DNC still has thumb on presidential primary scales

Democratic presidential candidates (from left) entrepreneur Andrew Yang, South Bend Mayor Pete Buttigieg, Sen. Elizabeth
Democratic presidential candidates (from left) entrepreneur Andrew Yang, South Bend Mayor Pete Buttigieg, Sen. Elizabeth Warren of Massachusetts, former Vice President Joe Biden, Sen. Bernie Sanders of Vermont, Sen. Amy Klobuchar of Minnesota and businessman Tom Steyer participate in a Democratic debate Thursday in Los Angeles. The standards for qualifying for next month’s debate are even more strict. (Chris Carlson/Associated Press)

If Iowa Democrats were concerned the national party has become too heavy-handed in this presidential primary, Friday’s news did nothing to quell those concerns.

The Democratic National Committee once again raised the threshold for candidates to qualify for the January debate, which will be held at Drake University in Des Moines. The December standards whittled the field of debate-eligible candidates to seven, and January’s could make the debate stage even less crowded.

As of Friday night, just five candidates would be eligible for the Iowa debate: Joe Biden, Bernie Sanders, Elizabeth Warren, Pete Buttigieg and Amy Klobuchar. Although there still is time for others to qualify, if no more do, that would leave 10 candidates off the debate stage.

For months, some Democrats have expressed concern the debate qualifications have replaced Iowa’s primary role in winnowing the field. Their fear is that the debates have displaced Iowans as the primary element vetting this expansive field.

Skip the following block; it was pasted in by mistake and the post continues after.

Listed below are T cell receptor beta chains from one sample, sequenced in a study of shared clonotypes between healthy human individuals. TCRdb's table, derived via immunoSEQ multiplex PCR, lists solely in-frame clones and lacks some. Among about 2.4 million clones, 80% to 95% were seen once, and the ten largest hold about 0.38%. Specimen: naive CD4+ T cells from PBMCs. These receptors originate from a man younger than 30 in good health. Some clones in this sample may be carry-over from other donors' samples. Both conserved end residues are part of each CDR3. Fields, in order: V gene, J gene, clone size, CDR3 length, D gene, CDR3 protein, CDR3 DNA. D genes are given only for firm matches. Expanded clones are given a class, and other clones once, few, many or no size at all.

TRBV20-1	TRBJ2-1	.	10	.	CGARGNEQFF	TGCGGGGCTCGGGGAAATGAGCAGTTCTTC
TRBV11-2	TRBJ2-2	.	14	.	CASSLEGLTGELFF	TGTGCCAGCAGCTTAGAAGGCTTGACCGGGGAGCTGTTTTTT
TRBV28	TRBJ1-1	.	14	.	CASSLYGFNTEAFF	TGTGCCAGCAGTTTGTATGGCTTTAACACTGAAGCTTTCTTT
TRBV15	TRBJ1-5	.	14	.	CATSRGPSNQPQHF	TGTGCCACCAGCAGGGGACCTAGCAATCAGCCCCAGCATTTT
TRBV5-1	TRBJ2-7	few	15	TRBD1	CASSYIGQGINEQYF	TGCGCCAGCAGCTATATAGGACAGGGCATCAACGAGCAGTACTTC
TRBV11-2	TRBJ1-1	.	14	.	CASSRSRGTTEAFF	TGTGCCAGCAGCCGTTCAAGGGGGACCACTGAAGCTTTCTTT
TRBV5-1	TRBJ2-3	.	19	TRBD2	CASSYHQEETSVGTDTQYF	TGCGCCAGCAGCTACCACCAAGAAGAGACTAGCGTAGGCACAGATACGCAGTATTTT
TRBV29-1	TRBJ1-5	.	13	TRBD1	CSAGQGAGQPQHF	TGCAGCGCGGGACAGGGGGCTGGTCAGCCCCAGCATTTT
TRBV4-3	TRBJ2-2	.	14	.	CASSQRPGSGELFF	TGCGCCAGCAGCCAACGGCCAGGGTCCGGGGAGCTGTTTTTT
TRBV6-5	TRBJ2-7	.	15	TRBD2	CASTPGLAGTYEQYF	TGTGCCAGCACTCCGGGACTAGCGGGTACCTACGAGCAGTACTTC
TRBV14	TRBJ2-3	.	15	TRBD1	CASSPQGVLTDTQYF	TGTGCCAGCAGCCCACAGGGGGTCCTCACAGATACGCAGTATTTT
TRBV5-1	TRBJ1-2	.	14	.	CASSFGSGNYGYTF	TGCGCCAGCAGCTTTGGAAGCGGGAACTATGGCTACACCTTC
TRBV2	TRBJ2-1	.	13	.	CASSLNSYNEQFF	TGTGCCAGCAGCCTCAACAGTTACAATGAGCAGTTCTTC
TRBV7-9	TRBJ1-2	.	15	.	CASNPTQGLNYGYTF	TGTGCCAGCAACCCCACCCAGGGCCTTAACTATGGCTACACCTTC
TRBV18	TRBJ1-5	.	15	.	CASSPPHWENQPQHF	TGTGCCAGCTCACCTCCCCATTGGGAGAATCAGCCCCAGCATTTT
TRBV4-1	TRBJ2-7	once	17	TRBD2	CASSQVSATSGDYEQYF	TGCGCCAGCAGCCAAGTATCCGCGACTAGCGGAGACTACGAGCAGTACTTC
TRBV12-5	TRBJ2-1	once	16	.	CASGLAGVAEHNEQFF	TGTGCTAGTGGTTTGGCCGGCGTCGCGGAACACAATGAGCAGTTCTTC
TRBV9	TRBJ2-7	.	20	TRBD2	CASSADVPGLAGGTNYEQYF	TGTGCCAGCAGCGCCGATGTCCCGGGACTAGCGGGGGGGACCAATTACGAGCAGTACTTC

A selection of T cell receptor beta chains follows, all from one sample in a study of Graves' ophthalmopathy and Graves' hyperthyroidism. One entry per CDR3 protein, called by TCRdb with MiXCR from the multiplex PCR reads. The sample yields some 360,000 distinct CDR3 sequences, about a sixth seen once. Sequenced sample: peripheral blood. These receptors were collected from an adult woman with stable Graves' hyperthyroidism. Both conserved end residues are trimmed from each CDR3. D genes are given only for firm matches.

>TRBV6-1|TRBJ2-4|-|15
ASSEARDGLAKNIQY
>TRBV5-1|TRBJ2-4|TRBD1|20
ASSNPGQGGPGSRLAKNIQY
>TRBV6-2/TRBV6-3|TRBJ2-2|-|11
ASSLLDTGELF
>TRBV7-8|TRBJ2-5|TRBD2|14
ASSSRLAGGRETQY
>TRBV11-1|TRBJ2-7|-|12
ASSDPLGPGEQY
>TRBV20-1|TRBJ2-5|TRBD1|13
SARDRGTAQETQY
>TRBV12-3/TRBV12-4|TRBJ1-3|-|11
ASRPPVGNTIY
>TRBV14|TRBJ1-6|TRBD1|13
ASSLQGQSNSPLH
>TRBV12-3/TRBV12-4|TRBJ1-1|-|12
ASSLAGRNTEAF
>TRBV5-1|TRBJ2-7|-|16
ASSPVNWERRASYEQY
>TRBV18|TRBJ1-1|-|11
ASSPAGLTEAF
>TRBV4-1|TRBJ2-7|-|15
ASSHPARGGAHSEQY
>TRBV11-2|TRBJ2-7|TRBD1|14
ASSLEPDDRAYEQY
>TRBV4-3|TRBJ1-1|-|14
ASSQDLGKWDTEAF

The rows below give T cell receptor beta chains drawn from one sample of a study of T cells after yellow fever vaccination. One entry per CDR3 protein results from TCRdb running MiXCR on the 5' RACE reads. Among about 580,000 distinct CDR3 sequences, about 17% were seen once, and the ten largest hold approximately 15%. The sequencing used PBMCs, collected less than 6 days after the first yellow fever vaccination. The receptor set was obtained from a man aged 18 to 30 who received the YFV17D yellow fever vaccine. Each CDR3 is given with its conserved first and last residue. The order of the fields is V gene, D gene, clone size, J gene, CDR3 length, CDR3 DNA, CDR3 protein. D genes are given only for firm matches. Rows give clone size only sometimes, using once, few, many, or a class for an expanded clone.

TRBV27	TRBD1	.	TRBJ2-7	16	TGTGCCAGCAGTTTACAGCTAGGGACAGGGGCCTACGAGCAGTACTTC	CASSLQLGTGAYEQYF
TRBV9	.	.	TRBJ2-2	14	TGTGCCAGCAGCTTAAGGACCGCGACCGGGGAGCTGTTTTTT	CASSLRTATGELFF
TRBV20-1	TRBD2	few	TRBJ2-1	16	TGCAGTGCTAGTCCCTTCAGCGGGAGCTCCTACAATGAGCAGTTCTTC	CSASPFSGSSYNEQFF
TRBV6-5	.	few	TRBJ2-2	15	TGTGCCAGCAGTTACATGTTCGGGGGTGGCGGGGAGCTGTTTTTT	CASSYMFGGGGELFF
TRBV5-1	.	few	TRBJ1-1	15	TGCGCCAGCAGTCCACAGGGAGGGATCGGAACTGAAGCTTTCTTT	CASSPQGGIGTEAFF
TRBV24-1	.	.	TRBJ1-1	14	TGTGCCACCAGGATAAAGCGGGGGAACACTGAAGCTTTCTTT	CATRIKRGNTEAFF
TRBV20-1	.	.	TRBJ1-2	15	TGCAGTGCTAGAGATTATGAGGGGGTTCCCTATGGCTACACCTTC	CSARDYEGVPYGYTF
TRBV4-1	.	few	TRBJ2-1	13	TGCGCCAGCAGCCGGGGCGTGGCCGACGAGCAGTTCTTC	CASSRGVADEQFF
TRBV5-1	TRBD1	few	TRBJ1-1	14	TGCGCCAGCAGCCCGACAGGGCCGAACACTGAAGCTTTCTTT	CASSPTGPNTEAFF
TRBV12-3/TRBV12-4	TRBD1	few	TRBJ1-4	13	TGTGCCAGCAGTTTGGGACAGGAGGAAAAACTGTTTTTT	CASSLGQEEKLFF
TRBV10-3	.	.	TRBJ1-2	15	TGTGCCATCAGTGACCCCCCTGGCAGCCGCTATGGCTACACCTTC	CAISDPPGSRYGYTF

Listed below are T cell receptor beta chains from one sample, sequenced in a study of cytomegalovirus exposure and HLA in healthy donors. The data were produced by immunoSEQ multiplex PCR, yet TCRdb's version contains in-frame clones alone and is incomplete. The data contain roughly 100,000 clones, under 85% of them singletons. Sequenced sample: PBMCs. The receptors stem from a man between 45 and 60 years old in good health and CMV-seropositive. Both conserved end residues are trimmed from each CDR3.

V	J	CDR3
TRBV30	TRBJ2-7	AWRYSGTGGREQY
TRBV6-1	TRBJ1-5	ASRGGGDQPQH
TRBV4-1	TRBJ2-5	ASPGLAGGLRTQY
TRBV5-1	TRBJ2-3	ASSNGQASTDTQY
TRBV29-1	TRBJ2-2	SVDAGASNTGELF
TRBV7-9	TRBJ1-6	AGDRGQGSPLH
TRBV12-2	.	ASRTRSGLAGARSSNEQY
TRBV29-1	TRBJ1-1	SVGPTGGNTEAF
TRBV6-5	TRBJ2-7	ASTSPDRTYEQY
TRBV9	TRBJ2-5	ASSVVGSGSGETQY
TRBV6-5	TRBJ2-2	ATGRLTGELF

The DNC does not seem to share the concern. Chairman Tom Perez pushed back at the suggestion when he was in Iowa earlier this year for the state party’s annual fall fundraiser. Perez insisted Iowans’ input still is important to the process, and that the national party’s qualification standards are not overly burdensome.

There are roughly 10 candidates and many Iowa Democrats who would disagree.

“The DNC’s job is to help elect Democratic candidates up and down the ballot. It is not to tell voters who those candidates should be,” U.S. Sen. Michael Bennet, D-Colo., a presidential candidate, said in a statement. Bennet is one of the candidates whose polling numbers are well below the DNC’s debate-qualifying thresholds.

“This mission creep might make Tom Perez’s life a little easier — democracy’s inherent messiness has always been a burden for party bosses — but it does an enormous disservice to voters who want to know all of their options as they make this critical decision,” Bennet added. “Americans outside of Washington are just tuning into this primary. Instead of punishing them for doing so, Chairman Perez should revise these arbitrary thresholds and give every candidate a full and equal hearing before voting begins.”


The result has been a chicken-and-egg effect: qualifying for the debates, especially by reaching certain polling benchmarks, has become increasingly difficult, while raising polling numbers has proved difficult without being on the debate stages.

The scene in Des Moines on Jan. 14 promises to be interesting. It’s easy to imagine the campaigns of many of the candidates who fail to qualify for the debate showing up in Iowa to hold their own events.

It will be their attempt to speak directly to Iowans, the people they thought would be influencing this primary.

What a day

Speaking of that Iowa debate, it is scheduled for the same day Gov. Kim Reynolds will give her annual Condition of the State address to the Iowa Legislature. So, clear some extra time for your daily news consumption that day. The governor’s address and budget proposal will be delivered that morning, and the debate will be that evening.

All the news that’s fit to print, as they say.

Erin Murphy covers Iowa politics and government. His email address is Follow him on Twitter at @ErinDMurphy.

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